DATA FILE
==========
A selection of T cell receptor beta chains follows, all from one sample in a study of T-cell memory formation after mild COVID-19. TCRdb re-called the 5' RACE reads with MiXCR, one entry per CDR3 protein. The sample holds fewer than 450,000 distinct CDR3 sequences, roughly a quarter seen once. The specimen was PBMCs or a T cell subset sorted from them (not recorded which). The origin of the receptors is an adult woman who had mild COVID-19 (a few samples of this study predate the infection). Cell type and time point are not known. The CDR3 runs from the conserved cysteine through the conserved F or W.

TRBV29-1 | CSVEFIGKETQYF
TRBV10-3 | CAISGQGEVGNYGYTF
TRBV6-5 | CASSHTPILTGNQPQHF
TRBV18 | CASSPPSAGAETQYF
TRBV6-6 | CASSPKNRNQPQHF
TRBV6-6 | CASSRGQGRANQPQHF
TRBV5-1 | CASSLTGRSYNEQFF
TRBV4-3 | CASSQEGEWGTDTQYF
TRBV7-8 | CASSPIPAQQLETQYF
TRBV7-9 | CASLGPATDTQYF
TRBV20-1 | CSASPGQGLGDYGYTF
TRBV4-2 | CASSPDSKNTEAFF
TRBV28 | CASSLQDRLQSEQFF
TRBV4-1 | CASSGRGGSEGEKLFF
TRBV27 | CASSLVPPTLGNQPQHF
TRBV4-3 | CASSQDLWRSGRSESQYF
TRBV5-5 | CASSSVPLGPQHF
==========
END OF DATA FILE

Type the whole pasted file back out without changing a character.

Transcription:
A selection of T cell receptor beta chains follows, all from one sample in a study of T-cell memory formation after mild COVID-19. TCRdb re-called the 5' RACE reads with MiXCR, one entry per CDR3 protein. The sample holds fewer than 450,000 distinct CDR3 sequences, roughly a quarter seen once. The specimen was PBMCs or a T cell subset sorted from them (not recorded which). The origin of the receptors is an adult woman who had mild COVID-19 (a few samples of this study predate the infection). Cell type and time point are not known. The CDR3 runs from the conserved cysteine through the conserved F or W.

TRBV29-1 | CSVEFIGKETQYF
TRBV10-3 | CAISGQGEVGNYGYTF
TRBV6-5 | CASSHTPILTGNQPQHF
TRBV18 | CASSPPSAGAETQYF
TRBV6-6 | CASSPKNRNQPQHF
TRBV6-6 | CASSRGQGRANQPQHF
TRBV5-1 | CASSLTGRSYNEQFF
TRBV4-3 | CASSQEGEWGTDTQYF
TRBV7-8 | CASSPIPAQQLETQYF
TRBV7-9 | CASLGPATDTQYF
TRBV20-1 | CSASPGQGLGDYGYTF
TRBV4-2 | CASSPDSKNTEAFF
TRBV28 | CASSLQDRLQSEQFF
TRBV4-1 | CASSGRGGSEGEKLFF
TRBV27 | CASSLVPPTLGNQPQHF
TRBV4-3 | CASSQDLWRSGRSESQYF
TRBV5-5 | CASSSVPLGPQHF